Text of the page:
Qing et al. [12] have introduced the Parallel *K-*Mean clustering algorithm, which is based on the selection of initial centroids. Distance between each of the data item is calculated. Data items having the farthest distance are removed from the dataset and placed in a new list. A threshold value is selected for this new list. Clustering and classification are the most popular techniques of data mining for retrieving data from large datasets; classification is known as supervised learning phenomena while clustering is called unsupervised learning phenomena. When items in the new list reach the threshold, the values of the new list are returned as initial centroids. ParaMeans software is designed for the Parallel *K-*Mean clustering algorithm by [35]. They implement the parallelized Basic *K-*Mean clustering algorithm for the use of general laboratory. ParaMeans provide an easy and manageable client server application. Technique of dynamic load balance to enhance the Parallel *K-*Mean clustering algorithm is introduced by [36]. Clusters formed by all of the client systems are then sent to the server system. At the server side, all of the clusters (received from all the clients) are compiled. Arithmetic means of each of the compiled clusters are calculated. Newly calculated arithmetic means (centroids) are compared with the previous arithmetic means (centroids). If the value of the new means (centroids) are equal to the previous means (centroids), the process is terminated, otherwise it will be continued. In this technique, same size of the sub-dataset is assigned by the master system to the slave system. The Simple *K-*Mean clustering algorithm is explained in [37]. The distance between the data items and initial centroids is calculated and each of the data item is placed in its appropriate position. Many researchers then worked on this Simple *K-*Mean clustering algorithm, and some of the latest research work is discussed. The procedure is sustained till there is no difference in the clusters. Min-Max distance measure is introduced by Karthikeyani and suguna [38]. The input dataset is normalized first and then within the normalized range (0, 1), initial centroids are selected on a random basis. Using min-max similarity measure, the distance is calculated (0, 1) [39]. Ran Vijay and Bhatia [40] have introduced a *K-*Mean algorithm, items having least frequency. Average of each segment is calculated and considered as the centroid. At the server side, all of the clusters (received from all the clients) are compiled. Arithmetic means of each of the compiled clusters are calculated. Newly calculated arithmetic means (centroids) are compared with the previous arithmetic means for each of the cluster’s centroid; a threshold distance is calculated and at last data items are moved to their appropriate clusters.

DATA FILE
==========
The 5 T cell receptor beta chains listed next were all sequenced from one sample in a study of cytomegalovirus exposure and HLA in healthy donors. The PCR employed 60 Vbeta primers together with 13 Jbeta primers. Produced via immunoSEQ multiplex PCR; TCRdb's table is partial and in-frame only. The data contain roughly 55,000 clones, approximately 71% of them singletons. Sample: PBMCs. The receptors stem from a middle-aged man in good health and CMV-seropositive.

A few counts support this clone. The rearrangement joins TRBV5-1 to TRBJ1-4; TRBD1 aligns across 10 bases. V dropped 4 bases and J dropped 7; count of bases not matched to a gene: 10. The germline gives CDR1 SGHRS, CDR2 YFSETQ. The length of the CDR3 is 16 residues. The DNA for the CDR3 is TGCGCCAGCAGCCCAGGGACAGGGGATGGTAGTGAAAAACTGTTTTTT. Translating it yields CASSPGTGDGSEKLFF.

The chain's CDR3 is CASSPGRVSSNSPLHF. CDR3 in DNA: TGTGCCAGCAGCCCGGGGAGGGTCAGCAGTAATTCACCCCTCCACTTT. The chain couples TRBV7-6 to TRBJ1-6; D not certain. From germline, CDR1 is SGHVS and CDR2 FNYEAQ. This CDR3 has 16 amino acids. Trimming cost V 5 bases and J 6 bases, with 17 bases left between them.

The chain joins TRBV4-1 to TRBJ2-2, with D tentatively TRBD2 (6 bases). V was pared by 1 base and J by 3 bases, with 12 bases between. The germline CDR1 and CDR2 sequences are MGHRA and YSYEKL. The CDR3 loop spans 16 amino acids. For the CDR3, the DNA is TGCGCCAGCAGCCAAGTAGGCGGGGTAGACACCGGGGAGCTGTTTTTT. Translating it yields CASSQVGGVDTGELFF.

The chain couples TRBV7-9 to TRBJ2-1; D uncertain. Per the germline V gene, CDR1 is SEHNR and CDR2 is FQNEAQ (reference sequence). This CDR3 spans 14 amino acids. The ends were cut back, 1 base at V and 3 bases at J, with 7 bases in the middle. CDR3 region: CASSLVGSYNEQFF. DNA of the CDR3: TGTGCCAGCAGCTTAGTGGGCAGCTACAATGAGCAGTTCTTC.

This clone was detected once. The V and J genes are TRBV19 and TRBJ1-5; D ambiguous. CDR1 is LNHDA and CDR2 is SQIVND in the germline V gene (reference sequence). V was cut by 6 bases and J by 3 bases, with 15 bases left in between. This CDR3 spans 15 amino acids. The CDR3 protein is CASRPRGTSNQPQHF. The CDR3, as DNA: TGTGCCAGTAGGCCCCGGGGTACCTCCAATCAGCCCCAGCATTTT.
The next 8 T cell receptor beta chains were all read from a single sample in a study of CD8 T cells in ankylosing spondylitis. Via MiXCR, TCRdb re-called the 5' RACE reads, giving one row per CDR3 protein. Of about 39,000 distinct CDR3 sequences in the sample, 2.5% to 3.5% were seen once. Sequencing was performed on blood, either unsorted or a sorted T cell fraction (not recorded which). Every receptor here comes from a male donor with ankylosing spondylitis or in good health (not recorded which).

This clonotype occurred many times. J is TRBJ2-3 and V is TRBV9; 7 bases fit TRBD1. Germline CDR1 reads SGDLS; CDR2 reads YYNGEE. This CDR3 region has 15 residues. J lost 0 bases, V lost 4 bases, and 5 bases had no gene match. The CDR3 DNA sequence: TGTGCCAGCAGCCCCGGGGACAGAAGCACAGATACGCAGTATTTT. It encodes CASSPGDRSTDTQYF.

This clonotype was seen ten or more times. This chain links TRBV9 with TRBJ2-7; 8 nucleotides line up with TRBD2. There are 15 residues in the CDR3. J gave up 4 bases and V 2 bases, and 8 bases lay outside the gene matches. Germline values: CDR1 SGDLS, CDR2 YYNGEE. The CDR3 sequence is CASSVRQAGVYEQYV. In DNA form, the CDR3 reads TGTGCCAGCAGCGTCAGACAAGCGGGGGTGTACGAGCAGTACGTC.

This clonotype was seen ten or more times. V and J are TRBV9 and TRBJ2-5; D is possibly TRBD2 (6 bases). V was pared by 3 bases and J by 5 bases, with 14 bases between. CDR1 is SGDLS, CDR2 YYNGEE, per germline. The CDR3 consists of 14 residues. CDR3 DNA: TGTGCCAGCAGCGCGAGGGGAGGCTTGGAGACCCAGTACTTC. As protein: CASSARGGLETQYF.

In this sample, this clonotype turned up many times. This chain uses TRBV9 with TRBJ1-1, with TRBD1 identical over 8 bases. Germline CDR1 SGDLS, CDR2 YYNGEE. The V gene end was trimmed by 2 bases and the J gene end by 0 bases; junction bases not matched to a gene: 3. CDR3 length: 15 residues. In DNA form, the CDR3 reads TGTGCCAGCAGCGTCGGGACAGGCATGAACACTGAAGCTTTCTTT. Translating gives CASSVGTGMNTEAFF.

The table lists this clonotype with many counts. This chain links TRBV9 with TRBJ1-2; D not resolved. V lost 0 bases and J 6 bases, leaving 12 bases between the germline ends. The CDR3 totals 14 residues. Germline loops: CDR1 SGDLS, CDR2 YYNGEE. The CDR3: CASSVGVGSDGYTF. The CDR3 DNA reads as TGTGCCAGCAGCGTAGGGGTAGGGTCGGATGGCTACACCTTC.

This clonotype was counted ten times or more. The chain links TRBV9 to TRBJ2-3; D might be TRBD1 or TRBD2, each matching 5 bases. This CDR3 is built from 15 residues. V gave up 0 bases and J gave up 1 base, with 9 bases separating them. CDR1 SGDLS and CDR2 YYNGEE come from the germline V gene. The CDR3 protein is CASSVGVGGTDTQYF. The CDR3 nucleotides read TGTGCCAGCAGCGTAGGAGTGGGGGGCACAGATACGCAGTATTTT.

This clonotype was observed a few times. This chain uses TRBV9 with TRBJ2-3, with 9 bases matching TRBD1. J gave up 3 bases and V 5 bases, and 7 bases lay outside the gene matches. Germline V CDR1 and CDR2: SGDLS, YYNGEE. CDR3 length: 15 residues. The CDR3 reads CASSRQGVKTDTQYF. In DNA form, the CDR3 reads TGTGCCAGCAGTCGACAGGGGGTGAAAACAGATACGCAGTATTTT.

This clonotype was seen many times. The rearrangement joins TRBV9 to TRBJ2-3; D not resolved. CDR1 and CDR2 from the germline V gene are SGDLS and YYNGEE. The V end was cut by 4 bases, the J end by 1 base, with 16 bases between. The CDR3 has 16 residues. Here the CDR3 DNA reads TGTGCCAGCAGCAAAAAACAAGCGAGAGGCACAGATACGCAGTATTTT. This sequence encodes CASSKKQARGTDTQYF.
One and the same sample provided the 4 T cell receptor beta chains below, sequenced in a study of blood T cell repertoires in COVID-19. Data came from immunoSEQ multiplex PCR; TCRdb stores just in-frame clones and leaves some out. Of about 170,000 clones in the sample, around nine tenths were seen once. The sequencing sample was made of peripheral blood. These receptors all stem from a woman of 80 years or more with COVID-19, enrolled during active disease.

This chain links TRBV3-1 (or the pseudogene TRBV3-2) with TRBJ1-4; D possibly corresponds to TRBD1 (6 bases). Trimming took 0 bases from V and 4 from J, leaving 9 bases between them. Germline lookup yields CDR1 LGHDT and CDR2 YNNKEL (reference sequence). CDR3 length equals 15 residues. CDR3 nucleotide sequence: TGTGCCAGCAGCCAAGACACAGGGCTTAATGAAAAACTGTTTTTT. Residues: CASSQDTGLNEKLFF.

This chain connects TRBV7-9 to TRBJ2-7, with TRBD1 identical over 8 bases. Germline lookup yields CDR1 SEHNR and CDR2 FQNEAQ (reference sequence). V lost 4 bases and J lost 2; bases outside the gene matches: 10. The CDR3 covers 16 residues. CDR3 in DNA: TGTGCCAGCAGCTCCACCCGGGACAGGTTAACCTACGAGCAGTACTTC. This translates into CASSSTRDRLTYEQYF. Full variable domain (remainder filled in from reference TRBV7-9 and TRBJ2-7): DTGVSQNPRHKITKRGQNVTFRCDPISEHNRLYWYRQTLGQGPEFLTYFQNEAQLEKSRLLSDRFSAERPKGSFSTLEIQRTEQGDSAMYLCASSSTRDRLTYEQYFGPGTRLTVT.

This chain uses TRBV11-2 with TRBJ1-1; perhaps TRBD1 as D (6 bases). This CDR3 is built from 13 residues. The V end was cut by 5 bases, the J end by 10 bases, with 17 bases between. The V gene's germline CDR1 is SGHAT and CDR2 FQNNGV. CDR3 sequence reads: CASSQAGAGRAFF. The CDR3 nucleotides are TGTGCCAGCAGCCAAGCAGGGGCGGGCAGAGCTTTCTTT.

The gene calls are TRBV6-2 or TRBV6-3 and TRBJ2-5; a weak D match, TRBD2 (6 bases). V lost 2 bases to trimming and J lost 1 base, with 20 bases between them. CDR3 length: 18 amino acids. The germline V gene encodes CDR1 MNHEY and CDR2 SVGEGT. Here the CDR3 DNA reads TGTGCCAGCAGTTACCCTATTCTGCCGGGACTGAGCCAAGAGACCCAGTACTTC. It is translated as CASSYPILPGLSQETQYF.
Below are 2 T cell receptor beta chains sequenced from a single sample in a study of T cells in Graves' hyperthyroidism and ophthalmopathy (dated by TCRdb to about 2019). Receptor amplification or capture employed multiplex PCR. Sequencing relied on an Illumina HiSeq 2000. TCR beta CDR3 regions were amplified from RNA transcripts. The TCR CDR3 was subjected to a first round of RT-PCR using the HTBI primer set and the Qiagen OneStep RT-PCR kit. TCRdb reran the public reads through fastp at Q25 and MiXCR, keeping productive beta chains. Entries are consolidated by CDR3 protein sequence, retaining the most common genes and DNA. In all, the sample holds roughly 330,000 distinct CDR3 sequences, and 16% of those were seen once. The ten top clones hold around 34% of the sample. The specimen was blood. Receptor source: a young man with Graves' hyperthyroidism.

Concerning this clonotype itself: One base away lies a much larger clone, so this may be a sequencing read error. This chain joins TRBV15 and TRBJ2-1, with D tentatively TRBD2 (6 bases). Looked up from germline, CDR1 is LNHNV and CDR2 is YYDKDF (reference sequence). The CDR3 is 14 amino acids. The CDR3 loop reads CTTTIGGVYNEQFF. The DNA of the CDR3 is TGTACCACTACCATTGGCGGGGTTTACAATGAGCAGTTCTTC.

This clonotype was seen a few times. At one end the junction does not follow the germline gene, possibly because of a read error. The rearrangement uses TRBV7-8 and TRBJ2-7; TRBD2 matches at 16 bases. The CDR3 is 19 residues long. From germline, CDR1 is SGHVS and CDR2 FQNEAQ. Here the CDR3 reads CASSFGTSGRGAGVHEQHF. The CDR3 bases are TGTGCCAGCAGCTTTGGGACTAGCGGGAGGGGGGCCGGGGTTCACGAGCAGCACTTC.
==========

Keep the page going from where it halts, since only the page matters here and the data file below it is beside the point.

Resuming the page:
Chenfei and Zhiyi [41] have documented that any data item is selected in the dataset and distance between that selected data point and other data points is calculated. Threshold value is calculated by dividing the entire area of data points into 100 parts. If the distance value matches to the threshold value, it is selected as the initial centroid. The process is continued to get final clusters. A clustering algorithm is introduced for *K-*Mean for mixed numeric and categorical data by [42]. Raed and Wasem [43] have proposed an algorithm for the selection of initial centroids. Distance between the selected data items and other data items are calculated to check whether the guess of the random selection of initial centroids was valid or not. Closest data items, based on the threshold value, are selected as the subset, and arithmetic mean of the subset is calculated as the first accepted initial centroid. In this way, remaining initial centroids are computed [13]. Sanpawat and Alva [44] have introduced the parallelized version of Simple *K-*Mean clustering algorithm. Master-slave (Server-Client) method is used in the algorithm. This algorithm is based on random selection of the initial centroids. One another researcher applied the Parallel *K-*Mean algorithm using the agricultural data [45]. Client-server architecture is used for the processing of these datasets. They also parallelized Simple *K-*Mean technique also based on random selection of initial centroids [26, 46]. Parallel clustering technique based on message passing interface (MPI) called M-*K-*Means composed of MPI and Sequential *K-*Means is applied on the education datasets [47]. Also, *K-*Mean and Message Passing interface is mutually used in the same experiment, which is also based on random selection of initial centroids, in which a dataset is divided into “*p*” sub-datasets where “*p*” is the number of nodes connected to the main computer. The algorithm is tested on DNA dataset and Simple *K-*Mean algorithm is parallelized, where initial centroids are selected randomly. Qing et al. [48] have investigated the same nature of study where they found that there is a threshold value that is selected for this new list. When items in the new list reach the threshold, the values of the new list are returned as initial centroids. Para Means software is designed for the Parallel *K-*Mean clustering algorithm by [13,49]. They implement the parallelized Simple *K-*Mean clustering algorithm for the use of general laboratory. Para Means provide an easy and manageable client server application, written in C# [39].